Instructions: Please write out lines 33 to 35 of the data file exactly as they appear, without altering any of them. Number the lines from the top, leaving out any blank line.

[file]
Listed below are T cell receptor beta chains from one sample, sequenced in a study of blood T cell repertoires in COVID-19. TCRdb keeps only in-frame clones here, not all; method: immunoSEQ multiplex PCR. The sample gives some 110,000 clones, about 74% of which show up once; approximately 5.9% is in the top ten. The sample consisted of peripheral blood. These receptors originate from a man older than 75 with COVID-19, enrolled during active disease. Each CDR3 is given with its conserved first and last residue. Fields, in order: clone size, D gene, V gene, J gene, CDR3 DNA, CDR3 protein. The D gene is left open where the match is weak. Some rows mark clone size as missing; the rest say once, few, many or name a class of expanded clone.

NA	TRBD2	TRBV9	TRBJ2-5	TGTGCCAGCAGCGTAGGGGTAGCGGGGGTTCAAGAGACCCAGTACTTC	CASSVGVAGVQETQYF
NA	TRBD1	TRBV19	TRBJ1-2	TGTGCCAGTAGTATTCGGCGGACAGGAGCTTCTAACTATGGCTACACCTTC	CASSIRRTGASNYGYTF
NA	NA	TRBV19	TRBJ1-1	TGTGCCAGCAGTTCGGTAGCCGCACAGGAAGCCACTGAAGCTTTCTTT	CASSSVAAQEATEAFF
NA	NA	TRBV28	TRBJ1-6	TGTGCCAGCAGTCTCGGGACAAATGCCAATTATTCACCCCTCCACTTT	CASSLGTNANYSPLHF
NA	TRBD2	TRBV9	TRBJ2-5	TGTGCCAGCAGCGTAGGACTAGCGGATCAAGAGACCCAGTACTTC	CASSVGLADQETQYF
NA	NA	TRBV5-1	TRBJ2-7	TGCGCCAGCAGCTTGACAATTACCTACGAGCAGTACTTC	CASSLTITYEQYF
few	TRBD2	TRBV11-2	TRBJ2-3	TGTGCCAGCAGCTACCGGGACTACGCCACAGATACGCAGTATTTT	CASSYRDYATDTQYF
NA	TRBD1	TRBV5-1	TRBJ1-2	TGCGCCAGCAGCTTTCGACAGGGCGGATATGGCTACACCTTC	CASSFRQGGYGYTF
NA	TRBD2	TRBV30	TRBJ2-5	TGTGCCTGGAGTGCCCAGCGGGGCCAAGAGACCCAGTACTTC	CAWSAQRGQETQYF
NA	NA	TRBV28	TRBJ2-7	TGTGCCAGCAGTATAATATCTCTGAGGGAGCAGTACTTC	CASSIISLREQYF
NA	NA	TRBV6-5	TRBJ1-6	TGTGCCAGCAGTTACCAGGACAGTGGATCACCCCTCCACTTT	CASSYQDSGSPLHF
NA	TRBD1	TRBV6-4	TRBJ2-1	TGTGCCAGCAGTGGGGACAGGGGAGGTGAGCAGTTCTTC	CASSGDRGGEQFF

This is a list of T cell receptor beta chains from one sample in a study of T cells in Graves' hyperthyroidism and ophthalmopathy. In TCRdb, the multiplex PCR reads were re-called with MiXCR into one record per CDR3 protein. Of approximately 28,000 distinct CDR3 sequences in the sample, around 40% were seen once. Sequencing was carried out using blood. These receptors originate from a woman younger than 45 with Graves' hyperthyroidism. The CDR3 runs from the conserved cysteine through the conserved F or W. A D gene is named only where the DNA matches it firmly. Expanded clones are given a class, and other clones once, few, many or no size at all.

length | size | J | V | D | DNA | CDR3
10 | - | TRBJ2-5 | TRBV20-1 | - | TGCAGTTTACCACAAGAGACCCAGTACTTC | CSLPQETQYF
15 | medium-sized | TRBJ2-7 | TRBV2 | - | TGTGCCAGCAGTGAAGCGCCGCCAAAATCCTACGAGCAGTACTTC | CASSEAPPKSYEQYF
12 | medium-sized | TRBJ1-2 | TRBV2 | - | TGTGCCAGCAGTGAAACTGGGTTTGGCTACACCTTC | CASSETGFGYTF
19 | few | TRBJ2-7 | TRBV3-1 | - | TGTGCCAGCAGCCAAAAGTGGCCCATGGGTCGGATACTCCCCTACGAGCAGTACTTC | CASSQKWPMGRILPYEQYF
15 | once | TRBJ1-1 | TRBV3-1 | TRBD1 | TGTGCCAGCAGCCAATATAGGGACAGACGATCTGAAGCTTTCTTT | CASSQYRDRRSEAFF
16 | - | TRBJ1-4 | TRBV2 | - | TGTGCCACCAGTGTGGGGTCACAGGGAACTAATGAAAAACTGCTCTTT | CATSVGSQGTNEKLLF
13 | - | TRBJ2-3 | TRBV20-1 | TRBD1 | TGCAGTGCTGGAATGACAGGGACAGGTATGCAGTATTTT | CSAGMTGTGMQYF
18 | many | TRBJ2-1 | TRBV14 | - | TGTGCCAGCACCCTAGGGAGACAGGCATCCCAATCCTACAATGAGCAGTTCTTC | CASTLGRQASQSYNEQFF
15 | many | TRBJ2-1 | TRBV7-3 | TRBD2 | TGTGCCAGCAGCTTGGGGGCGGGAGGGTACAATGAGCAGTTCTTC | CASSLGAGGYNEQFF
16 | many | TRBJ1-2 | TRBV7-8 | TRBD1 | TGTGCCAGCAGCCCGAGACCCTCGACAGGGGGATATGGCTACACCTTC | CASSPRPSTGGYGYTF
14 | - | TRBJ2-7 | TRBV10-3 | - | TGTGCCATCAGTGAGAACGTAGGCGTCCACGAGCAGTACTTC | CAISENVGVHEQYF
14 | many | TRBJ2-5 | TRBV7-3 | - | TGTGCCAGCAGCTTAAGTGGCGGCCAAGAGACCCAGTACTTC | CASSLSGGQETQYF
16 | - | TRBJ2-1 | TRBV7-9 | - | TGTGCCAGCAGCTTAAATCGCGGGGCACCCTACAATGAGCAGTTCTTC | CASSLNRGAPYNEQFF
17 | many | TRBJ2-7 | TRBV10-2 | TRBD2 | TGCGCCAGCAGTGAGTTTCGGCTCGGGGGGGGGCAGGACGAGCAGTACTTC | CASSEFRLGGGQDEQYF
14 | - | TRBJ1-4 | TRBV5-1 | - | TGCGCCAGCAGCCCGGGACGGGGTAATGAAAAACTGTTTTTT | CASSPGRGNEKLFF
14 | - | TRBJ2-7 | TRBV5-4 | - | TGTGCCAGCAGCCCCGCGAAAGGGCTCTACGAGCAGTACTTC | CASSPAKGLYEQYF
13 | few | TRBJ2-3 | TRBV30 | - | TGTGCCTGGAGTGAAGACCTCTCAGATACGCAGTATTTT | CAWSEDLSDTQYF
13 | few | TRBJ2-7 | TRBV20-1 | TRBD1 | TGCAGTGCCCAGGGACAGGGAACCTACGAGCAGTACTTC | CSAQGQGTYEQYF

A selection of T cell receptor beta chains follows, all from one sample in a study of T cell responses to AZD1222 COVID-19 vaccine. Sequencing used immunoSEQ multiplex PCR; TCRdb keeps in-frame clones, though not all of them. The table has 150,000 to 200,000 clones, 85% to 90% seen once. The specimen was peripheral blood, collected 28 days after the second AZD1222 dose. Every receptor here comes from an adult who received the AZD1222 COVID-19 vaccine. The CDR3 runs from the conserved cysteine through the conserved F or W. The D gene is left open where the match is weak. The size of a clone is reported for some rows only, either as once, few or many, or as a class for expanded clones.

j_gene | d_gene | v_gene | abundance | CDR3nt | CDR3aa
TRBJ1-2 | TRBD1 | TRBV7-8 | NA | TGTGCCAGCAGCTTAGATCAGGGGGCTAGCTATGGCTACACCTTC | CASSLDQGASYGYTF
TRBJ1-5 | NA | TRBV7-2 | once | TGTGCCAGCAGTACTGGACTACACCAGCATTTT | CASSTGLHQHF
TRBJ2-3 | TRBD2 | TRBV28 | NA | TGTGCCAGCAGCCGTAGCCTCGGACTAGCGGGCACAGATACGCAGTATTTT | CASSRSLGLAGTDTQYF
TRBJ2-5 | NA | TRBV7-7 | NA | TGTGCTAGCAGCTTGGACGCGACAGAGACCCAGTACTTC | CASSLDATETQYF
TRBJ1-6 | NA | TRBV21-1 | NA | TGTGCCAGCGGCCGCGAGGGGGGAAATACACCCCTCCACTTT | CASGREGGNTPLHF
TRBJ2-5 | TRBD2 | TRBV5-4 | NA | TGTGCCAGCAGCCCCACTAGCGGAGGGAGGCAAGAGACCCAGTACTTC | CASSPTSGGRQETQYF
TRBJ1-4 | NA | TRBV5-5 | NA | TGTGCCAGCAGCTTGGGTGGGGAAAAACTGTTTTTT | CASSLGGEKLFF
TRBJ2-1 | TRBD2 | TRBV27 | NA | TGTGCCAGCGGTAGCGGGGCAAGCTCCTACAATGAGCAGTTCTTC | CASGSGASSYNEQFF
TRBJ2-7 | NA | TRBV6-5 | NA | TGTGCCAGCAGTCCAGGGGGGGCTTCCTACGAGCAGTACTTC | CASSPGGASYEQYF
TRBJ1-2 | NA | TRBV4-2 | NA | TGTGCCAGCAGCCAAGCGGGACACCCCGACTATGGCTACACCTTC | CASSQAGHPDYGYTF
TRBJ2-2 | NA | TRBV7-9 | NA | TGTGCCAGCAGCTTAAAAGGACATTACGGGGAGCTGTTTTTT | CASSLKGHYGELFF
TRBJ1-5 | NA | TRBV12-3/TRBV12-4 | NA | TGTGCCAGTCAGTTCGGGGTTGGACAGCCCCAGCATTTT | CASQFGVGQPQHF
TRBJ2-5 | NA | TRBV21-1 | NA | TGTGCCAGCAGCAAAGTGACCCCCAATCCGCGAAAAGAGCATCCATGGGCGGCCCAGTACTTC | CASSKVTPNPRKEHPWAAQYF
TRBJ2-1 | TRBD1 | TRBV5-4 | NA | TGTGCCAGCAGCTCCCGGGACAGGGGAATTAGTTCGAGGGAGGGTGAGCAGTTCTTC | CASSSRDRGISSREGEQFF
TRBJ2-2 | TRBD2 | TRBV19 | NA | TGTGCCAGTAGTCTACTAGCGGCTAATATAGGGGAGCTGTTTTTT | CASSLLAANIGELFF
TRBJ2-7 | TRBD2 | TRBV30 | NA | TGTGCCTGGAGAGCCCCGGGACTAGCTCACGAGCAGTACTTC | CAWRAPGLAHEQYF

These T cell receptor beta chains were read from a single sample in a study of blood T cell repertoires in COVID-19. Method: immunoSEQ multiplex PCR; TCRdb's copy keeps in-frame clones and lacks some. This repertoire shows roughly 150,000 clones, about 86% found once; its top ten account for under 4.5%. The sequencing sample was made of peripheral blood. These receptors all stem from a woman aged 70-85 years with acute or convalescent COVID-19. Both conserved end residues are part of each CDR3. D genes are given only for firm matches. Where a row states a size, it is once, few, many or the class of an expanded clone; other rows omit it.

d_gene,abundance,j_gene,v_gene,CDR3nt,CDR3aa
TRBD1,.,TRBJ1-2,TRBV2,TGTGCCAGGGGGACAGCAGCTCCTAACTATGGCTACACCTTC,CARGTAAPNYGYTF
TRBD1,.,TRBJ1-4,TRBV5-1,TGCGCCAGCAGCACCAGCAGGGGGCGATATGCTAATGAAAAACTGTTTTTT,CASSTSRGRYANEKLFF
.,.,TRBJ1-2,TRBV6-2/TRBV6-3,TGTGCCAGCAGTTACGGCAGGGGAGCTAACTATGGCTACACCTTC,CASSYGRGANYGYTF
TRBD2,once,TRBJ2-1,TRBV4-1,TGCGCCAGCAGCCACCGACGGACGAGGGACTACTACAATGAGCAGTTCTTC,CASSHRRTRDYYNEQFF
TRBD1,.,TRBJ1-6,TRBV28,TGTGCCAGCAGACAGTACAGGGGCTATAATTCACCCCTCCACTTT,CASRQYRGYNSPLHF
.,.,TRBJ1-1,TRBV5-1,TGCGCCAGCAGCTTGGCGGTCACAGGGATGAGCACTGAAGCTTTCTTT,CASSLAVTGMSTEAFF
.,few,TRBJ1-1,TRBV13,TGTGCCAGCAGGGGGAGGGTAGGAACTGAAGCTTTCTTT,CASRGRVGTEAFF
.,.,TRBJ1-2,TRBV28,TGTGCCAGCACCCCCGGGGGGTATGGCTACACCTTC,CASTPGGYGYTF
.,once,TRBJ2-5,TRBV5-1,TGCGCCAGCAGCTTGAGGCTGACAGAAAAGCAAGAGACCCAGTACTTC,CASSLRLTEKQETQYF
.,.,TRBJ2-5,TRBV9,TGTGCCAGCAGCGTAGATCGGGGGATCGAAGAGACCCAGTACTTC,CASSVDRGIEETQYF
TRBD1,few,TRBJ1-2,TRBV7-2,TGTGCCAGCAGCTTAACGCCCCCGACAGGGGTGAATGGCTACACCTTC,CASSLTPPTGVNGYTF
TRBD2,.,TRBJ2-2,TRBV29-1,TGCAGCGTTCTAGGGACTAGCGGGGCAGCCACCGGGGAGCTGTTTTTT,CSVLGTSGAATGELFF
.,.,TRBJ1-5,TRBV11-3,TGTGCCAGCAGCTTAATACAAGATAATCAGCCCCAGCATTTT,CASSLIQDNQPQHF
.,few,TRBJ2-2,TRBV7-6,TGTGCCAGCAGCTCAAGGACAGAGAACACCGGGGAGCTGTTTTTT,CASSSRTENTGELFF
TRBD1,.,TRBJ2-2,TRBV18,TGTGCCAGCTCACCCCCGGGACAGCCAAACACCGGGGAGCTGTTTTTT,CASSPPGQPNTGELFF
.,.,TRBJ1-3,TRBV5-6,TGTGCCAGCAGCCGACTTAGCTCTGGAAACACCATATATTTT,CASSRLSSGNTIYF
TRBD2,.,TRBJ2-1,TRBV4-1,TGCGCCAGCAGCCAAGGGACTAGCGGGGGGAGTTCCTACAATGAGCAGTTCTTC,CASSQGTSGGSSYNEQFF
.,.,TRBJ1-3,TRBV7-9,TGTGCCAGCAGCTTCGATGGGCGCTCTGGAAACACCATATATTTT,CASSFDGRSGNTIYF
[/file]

13 | few | TRBJ2-7 | TRBV20-1 | TRBD1 | TGCAGTGCCCAGGGACAGGGAACCTACGAGCAGTACTTC | CSAQGQGTYEQYF

A selection of T cell receptor beta chains follows, all from one sample in a study of T cell responses to AZD1222 COVID-19 vaccine. Sequencing used immunoSEQ multiplex PCR; TCRdb keeps in-frame clones, though not all of them. The table has 150,000 to 200,000 clones, 85% to 90% seen once. The specimen was peripheral blood, collected 28 days after the second AZD1222 dose. Every receptor here comes from an adult who received the AZD1222 COVID-19 vaccine. The CDR3 runs from the conserved cysteine through the conserved F or W. The D gene is left open where the match is weak. The size of a clone is reported for some rows only, either as once, few or many, or as a class for expanded clones.

j_gene | d_gene | v_gene | abundance | CDR3nt | CDR3aa